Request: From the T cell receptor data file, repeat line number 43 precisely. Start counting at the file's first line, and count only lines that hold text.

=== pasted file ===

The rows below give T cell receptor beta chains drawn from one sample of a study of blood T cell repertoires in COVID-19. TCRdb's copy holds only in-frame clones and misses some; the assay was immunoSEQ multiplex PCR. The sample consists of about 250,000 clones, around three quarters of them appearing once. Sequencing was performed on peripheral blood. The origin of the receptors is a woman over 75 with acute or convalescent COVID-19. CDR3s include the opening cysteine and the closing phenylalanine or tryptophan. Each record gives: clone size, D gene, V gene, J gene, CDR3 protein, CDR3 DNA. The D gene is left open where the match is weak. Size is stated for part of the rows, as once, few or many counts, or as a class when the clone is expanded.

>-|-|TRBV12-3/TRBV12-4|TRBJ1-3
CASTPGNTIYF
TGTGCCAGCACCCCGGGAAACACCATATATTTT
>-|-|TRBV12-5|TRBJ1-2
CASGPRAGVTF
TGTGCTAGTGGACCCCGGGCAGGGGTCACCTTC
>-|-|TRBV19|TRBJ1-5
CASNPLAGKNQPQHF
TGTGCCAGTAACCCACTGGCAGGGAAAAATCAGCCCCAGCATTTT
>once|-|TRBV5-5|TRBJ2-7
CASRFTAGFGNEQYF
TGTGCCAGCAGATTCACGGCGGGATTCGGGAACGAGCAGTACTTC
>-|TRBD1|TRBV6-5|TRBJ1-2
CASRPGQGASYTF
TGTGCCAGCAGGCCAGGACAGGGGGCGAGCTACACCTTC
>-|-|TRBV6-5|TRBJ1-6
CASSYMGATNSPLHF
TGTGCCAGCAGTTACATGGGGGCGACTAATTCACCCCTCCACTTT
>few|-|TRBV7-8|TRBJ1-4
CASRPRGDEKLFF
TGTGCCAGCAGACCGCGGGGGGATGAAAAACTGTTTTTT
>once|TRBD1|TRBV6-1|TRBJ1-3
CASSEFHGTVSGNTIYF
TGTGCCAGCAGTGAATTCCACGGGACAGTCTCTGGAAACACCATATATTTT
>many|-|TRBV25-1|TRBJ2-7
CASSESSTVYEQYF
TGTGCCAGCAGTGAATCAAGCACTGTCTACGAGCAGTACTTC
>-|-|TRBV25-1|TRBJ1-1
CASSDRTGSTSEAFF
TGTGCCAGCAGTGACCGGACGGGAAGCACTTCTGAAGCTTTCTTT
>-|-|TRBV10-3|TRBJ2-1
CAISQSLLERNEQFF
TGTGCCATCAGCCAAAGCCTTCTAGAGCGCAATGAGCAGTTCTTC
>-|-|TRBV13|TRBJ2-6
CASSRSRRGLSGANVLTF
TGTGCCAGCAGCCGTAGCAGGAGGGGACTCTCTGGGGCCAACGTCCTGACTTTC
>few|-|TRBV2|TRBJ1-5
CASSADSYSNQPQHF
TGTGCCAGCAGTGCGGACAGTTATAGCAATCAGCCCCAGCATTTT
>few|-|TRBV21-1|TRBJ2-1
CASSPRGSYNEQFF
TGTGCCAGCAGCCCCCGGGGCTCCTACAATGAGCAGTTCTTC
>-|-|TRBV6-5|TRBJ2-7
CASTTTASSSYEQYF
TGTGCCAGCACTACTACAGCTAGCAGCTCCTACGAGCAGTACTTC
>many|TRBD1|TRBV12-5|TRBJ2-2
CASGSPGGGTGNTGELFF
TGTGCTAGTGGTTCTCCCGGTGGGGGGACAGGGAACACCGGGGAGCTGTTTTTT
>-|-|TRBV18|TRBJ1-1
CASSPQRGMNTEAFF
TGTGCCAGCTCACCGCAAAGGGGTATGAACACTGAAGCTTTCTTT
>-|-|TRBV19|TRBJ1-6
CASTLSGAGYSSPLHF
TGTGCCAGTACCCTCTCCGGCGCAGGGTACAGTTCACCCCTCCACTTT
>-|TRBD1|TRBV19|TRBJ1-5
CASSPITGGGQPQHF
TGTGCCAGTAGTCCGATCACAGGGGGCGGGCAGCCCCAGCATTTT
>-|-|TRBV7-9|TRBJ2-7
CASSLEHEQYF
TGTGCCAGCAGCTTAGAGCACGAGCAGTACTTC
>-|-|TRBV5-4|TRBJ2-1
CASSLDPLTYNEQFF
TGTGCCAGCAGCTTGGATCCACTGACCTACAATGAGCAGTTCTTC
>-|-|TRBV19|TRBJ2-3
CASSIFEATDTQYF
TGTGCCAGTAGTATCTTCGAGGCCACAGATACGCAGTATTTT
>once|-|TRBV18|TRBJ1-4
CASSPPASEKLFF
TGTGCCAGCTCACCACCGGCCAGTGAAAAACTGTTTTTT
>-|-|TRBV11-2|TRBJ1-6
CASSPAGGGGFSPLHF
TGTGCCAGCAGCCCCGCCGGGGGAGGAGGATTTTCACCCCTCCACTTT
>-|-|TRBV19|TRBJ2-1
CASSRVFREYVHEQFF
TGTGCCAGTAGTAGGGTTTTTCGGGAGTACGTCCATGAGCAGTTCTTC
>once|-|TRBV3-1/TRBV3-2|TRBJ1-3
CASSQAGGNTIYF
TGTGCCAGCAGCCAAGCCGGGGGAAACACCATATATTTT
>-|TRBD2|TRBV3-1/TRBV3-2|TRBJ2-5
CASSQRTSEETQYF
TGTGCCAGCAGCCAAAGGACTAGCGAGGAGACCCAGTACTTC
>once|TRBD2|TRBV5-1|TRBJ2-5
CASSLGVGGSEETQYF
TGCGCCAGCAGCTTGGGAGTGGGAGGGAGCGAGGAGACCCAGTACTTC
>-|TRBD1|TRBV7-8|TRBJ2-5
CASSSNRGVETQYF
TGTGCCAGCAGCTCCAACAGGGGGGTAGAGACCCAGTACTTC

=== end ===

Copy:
TGTGCCAGCAGCCCCCGGGGCTCCTACAATGAGCAGTTCTTC